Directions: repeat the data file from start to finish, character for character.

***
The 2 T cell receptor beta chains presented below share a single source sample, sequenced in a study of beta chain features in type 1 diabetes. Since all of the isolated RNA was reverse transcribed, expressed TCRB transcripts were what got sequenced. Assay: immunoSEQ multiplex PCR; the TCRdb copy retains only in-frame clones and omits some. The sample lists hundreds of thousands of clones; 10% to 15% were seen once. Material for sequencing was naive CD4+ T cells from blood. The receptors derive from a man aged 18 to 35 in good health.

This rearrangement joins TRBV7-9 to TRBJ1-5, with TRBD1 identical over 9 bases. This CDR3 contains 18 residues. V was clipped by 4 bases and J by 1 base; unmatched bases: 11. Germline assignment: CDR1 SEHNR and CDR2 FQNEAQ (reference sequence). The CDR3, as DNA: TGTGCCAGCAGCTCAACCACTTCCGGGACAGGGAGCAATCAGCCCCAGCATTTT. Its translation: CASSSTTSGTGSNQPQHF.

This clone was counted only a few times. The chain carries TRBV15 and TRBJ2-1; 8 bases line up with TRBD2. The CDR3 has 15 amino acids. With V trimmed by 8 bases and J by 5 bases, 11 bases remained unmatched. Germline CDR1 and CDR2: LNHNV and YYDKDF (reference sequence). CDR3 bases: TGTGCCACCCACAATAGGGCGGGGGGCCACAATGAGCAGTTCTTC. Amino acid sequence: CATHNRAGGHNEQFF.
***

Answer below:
The 2 T cell receptor beta chains presented below share a single source sample, sequenced in a study of beta chain features in type 1 diabetes. Since all of the isolated RNA was reverse transcribed, expressed TCRB transcripts were what got sequenced. Assay: immunoSEQ multiplex PCR; the TCRdb copy retains only in-frame clones and omits some. The sample lists hundreds of thousands of clones; 10% to 15% were seen once. Material for sequencing was naive CD4+ T cells from blood. The receptors derive from a man aged 18 to 35 in good health.

This rearrangement joins TRBV7-9 to TRBJ1-5, with TRBD1 identical over 9 bases. This CDR3 contains 18 residues. V was clipped by 4 bases and J by 1 base; unmatched bases: 11. Germline assignment: CDR1 SEHNR and CDR2 FQNEAQ (reference sequence). The CDR3, as DNA: TGTGCCAGCAGCTCAACCACTTCCGGGACAGGGAGCAATCAGCCCCAGCATTTT. Its translation: CASSSTTSGTGSNQPQHF.

This clone was counted only a few times. The chain carries TRBV15 and TRBJ2-1; 8 bases line up with TRBD2. The CDR3 has 15 amino acids. With V trimmed by 8 bases and J by 5 bases, 11 bases remained unmatched. Germline CDR1 and CDR2: LNHNV and YYDKDF (reference sequence). CDR3 bases: TGTGCCACCCACAATAGGGCGGGGGGCCACAATGAGCAGTTCTTC. Amino acid sequence: CATHNRAGGHNEQFF.